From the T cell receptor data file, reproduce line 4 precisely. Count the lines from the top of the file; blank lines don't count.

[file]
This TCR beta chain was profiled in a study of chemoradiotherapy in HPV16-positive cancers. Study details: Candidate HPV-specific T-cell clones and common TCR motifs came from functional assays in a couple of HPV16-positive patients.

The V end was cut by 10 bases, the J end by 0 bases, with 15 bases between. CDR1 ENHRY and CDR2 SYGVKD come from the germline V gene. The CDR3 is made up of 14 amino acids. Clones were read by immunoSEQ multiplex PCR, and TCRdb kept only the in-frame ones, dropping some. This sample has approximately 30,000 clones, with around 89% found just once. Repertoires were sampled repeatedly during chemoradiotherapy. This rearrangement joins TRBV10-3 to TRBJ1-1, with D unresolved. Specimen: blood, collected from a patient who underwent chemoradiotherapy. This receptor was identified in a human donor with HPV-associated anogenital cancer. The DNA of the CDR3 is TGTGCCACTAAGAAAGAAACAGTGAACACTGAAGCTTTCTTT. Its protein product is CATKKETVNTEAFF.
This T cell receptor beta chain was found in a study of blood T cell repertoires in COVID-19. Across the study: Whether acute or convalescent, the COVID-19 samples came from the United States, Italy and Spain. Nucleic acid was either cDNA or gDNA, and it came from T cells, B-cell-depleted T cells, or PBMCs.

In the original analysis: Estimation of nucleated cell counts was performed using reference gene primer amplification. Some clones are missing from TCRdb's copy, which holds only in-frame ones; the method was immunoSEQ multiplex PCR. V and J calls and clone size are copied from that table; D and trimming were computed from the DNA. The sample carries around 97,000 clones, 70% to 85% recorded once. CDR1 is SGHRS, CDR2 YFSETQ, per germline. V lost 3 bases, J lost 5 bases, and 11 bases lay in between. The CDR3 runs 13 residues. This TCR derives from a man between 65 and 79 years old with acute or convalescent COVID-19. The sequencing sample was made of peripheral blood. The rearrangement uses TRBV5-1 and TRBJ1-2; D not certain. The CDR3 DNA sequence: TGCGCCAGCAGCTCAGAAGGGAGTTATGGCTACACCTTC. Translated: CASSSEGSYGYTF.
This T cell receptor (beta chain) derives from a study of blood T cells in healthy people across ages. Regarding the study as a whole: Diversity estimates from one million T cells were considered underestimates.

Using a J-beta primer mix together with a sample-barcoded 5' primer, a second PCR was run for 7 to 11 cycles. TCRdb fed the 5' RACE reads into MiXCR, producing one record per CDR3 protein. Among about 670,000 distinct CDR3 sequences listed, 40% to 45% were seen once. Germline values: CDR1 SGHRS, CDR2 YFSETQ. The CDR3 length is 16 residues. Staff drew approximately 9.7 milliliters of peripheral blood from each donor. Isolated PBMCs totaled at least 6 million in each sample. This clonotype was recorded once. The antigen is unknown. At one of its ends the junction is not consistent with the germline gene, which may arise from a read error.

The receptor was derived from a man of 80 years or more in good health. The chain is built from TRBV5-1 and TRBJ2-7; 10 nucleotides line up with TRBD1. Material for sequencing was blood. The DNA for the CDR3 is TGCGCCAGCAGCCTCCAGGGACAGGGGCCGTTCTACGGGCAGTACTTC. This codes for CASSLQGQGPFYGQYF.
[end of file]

In the original analysis: Estimation of nucleated cell counts was performed using reference gene primer amplification. Some clones are missing from TCRdb's copy, which holds only in-frame ones; the method was immunoSEQ multiplex PCR. V and J calls and clone size are copied from that table; D and trimming were computed from the DNA. The sample carries around 97,000 clones, 70% to 85% recorded once. CDR1 is SGHRS, CDR2 YFSETQ, per germline. V lost 3 bases, J lost 5 bases, and 11 bases lay in between. The CDR3 runs 13 residues. This TCR derives from a man between 65 and 79 years old with acute or convalescent COVID-19. The sequencing sample was made of peripheral blood. The rearrangement uses TRBV5-1 and TRBJ1-2; D not certain. The CDR3 DNA sequence: TGCGCCAGCAGCTCAGAAGGGAGTTATGGCTACACCTTC. Translated: CASSSEGSYGYTF.